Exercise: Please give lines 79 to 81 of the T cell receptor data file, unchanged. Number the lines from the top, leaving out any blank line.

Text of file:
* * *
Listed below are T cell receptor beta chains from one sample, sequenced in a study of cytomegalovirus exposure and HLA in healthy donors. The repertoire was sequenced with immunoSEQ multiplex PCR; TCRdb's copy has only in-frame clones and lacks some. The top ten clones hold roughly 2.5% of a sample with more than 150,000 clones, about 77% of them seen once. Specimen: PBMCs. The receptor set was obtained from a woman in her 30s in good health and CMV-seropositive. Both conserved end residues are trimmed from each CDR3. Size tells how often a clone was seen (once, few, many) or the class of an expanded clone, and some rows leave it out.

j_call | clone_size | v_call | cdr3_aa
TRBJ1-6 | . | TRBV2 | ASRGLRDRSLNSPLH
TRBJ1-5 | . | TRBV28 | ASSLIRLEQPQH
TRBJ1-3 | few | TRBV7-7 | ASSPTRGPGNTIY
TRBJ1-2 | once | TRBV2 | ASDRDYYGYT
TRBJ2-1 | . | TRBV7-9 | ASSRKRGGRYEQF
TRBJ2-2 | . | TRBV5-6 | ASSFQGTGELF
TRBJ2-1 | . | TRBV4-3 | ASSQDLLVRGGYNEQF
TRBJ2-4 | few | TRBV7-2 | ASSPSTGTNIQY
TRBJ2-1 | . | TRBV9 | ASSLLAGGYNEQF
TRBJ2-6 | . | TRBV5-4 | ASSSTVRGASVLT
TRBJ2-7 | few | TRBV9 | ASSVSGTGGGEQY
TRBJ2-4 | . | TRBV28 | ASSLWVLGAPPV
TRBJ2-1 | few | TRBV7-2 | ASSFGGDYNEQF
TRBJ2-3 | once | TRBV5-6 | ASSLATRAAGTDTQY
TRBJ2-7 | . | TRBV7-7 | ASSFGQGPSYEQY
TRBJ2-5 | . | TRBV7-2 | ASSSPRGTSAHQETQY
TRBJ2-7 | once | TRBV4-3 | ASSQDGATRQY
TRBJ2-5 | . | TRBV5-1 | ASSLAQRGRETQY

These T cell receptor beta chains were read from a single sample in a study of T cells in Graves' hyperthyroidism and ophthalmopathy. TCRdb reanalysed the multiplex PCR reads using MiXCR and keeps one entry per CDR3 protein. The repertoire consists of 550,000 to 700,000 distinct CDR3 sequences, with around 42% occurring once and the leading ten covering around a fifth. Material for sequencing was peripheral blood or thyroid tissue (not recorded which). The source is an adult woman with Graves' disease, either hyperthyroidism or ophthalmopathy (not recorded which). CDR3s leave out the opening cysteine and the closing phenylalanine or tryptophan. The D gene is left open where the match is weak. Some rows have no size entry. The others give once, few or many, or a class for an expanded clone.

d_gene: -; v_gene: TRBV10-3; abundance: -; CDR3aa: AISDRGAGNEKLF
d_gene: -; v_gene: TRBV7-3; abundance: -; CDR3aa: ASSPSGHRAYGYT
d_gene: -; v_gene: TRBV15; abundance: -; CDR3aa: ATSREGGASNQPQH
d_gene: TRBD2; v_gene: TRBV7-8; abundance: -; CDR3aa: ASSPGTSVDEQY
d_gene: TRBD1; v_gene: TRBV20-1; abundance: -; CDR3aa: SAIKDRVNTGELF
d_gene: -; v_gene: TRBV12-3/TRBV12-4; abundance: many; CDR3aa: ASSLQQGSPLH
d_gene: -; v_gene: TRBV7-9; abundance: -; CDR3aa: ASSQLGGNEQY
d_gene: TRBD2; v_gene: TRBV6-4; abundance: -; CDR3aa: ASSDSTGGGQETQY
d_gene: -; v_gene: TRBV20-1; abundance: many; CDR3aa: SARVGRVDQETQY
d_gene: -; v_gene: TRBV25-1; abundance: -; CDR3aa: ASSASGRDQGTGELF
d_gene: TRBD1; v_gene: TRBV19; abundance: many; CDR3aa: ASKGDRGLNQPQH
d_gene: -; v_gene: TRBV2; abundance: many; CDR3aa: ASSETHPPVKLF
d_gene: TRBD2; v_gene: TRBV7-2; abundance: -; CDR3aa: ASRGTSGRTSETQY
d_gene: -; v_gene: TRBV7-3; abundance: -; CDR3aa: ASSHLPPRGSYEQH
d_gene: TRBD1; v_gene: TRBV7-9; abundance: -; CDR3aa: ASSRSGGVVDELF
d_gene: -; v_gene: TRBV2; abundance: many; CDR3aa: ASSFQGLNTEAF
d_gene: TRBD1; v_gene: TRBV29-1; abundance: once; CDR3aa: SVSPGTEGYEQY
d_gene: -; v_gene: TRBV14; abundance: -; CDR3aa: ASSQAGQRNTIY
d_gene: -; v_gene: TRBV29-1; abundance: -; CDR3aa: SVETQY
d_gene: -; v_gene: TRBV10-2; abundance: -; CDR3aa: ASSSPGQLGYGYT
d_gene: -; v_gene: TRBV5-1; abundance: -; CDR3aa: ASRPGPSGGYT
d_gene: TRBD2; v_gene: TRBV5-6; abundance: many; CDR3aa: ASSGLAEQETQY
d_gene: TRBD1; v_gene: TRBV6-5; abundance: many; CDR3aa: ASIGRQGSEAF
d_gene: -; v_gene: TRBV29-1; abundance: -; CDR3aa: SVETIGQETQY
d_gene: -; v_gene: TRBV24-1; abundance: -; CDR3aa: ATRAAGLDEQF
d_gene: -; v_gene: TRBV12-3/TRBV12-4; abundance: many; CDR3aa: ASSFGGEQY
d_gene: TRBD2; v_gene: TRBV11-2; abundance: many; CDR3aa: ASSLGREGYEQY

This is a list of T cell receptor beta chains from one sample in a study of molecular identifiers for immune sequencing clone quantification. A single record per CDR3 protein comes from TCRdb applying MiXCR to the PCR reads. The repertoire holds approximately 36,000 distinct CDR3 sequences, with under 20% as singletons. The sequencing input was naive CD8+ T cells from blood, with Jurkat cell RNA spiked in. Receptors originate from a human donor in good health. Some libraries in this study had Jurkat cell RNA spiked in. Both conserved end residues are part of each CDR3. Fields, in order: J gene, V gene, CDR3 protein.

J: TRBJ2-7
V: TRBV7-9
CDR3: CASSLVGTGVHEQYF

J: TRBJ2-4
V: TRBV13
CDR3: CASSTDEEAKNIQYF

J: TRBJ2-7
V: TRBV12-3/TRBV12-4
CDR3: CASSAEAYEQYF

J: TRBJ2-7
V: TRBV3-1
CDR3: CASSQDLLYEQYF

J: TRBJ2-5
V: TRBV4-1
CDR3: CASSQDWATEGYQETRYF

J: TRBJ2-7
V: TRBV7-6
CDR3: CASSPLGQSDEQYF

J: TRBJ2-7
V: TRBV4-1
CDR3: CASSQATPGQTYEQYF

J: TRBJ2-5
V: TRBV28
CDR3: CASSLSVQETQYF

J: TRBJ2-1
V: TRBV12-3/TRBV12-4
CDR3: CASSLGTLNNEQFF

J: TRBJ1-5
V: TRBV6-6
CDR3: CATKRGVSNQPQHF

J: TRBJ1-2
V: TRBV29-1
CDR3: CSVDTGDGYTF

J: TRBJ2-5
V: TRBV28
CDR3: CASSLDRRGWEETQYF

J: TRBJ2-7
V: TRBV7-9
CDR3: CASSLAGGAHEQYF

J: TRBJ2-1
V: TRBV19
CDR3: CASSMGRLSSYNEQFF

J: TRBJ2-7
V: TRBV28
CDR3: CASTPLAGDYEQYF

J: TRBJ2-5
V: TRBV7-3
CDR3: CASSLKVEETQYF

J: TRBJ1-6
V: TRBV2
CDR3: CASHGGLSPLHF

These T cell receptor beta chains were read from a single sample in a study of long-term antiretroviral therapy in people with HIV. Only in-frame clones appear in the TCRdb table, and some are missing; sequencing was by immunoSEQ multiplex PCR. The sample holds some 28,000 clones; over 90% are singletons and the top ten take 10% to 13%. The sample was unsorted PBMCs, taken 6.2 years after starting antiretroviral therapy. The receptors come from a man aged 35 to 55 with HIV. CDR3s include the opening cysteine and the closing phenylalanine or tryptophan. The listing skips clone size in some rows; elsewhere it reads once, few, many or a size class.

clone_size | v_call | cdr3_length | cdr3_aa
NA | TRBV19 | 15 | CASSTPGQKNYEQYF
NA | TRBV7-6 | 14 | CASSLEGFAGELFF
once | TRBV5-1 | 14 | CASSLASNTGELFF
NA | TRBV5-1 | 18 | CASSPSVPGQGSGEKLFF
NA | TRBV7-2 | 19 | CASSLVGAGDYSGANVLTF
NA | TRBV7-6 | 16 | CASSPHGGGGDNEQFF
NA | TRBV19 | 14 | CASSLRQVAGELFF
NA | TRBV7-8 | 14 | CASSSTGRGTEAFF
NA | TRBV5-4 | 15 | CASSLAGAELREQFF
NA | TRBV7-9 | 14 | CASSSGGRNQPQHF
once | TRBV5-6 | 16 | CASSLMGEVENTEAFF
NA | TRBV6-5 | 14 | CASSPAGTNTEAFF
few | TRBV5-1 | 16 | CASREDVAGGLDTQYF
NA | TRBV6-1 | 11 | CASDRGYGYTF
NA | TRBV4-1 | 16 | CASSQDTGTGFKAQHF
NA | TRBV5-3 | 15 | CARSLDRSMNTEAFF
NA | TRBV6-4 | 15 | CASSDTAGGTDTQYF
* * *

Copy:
CDR3: CATKRGVSNQPQHF

J: TRBJ1-2
V: TRBV29-1